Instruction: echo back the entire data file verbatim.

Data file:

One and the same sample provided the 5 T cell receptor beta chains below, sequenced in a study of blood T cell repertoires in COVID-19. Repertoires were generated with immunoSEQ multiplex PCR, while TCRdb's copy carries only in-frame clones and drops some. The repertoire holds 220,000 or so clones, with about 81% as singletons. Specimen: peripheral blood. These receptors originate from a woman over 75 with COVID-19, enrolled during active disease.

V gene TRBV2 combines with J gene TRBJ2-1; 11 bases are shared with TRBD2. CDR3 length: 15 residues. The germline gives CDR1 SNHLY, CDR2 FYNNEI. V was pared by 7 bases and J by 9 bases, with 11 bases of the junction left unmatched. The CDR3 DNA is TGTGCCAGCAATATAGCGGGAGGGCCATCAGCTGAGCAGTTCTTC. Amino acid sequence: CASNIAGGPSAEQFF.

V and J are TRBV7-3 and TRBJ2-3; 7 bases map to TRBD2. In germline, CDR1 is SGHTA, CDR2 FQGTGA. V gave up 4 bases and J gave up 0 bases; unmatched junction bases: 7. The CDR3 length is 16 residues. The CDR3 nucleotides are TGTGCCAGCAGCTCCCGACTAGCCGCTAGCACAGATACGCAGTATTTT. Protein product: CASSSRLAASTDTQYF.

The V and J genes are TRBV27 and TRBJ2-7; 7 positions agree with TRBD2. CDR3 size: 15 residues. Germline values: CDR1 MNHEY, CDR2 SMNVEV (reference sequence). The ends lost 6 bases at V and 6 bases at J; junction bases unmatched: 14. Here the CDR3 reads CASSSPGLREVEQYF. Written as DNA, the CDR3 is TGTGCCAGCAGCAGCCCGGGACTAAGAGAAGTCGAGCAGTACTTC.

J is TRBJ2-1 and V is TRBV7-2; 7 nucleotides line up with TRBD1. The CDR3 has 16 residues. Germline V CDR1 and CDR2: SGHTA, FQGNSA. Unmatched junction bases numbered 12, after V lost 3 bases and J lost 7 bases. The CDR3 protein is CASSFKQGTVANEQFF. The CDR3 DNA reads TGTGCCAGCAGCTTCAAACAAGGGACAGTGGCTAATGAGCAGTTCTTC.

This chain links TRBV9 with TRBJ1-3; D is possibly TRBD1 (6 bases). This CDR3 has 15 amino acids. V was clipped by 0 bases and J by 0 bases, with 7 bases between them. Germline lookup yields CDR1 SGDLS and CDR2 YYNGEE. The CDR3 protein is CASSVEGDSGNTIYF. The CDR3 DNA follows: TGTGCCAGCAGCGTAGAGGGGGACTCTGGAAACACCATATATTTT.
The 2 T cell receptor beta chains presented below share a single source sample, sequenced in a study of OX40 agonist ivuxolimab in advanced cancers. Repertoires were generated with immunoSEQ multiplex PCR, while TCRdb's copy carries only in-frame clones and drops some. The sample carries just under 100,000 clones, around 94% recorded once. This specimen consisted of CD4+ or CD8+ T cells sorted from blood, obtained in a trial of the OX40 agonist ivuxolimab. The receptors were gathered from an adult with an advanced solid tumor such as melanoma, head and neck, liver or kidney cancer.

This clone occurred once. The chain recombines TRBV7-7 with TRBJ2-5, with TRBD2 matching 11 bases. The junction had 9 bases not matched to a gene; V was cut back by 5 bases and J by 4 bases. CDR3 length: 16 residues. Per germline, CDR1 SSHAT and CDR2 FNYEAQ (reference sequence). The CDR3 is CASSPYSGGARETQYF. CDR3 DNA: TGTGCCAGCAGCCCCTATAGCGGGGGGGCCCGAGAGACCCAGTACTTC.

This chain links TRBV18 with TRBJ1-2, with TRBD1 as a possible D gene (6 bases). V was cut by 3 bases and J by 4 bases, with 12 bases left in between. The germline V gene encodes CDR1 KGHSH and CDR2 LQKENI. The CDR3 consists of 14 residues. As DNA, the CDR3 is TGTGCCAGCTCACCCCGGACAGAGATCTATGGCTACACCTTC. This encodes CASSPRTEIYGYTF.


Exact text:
One and the same sample provided the 5 T cell receptor beta chains below, sequenced in a study of blood T cell repertoires in COVID-19. Repertoires were generated with immunoSEQ multiplex PCR, while TCRdb's copy carries only in-frame clones and drops some. The repertoire holds 220,000 or so clones, with about 81% as singletons. Specimen: peripheral blood. These receptors originate from a woman over 75 with COVID-19, enrolled during active disease.

V gene TRBV2 combines with J gene TRBJ2-1; 11 bases are shared with TRBD2. CDR3 length: 15 residues. The germline gives CDR1 SNHLY, CDR2 FYNNEI. V was pared by 7 bases and J by 9 bases, with 11 bases of the junction left unmatched. The CDR3 DNA is TGTGCCAGCAATATAGCGGGAGGGCCATCAGCTGAGCAGTTCTTC. Amino acid sequence: CASNIAGGPSAEQFF.

V and J are TRBV7-3 and TRBJ2-3; 7 bases map to TRBD2. In germline, CDR1 is SGHTA, CDR2 FQGTGA. V gave up 4 bases and J gave up 0 bases; unmatched junction bases: 7. The CDR3 length is 16 residues. The CDR3 nucleotides are TGTGCCAGCAGCTCCCGACTAGCCGCTAGCACAGATACGCAGTATTTT. Protein product: CASSSRLAASTDTQYF.

The V and J genes are TRBV27 and TRBJ2-7; 7 positions agree with TRBD2. CDR3 size: 15 residues. Germline values: CDR1 MNHEY, CDR2 SMNVEV (reference sequence). The ends lost 6 bases at V and 6 bases at J; junction bases unmatched: 14. Here the CDR3 reads CASSSPGLREVEQYF. Written as DNA, the CDR3 is TGTGCCAGCAGCAGCCCGGGACTAAGAGAAGTCGAGCAGTACTTC.

J is TRBJ2-1 and V is TRBV7-2; 7 nucleotides line up with TRBD1. The CDR3 has 16 residues. Germline V CDR1 and CDR2: SGHTA, FQGNSA. Unmatched junction bases numbered 12, after V lost 3 bases and J lost 7 bases. The CDR3 protein is CASSFKQGTVANEQFF. The CDR3 DNA reads TGTGCCAGCAGCTTCAAACAAGGGACAGTGGCTAATGAGCAGTTCTTC.

This chain links TRBV9 with TRBJ1-3; D is possibly TRBD1 (6 bases). This CDR3 has 15 amino acids. V was clipped by 0 bases and J by 0 bases, with 7 bases between them. Germline lookup yields CDR1 SGDLS and CDR2 YYNGEE. The CDR3 protein is CASSVEGDSGNTIYF. The CDR3 DNA follows: TGTGCCAGCAGCGTAGAGGGGGACTCTGGAAACACCATATATTTT.
The 2 T cell receptor beta chains presented below share a single source sample, sequenced in a study of OX40 agonist ivuxolimab in advanced cancers. Repertoires were generated with immunoSEQ multiplex PCR, while TCRdb's copy carries only in-frame clones and drops some. The sample carries just under 100,000 clones, around 94% recorded once. This specimen consisted of CD4+ or CD8+ T cells sorted from blood, obtained in a trial of the OX40 agonist ivuxolimab. The receptors were gathered from an adult with an advanced solid tumor such as melanoma, head and neck, liver or kidney cancer.

This clone occurred once. The chain recombines TRBV7-7 with TRBJ2-5, with TRBD2 matching 11 bases. The junction had 9 bases not matched to a gene; V was cut back by 5 bases and J by 4 bases. CDR3 length: 16 residues. Per germline, CDR1 SSHAT and CDR2 FNYEAQ (reference sequence). The CDR3 is CASSPYSGGARETQYF. CDR3 DNA: TGTGCCAGCAGCCCCTATAGCGGGGGGGCCCGAGAGACCCAGTACTTC.

This chain links TRBV18 with TRBJ1-2, with TRBD1 as a possible D gene (6 bases). V was cut by 3 bases and J by 4 bases, with 12 bases left in between. The germline V gene encodes CDR1 KGHSH and CDR2 LQKENI. The CDR3 consists of 14 residues. As DNA, the CDR3 is TGTGCCAGCTCACCCCGGACAGAGATCTATGGCTACACCTTC. This encodes CASSPRTEIYGYTF.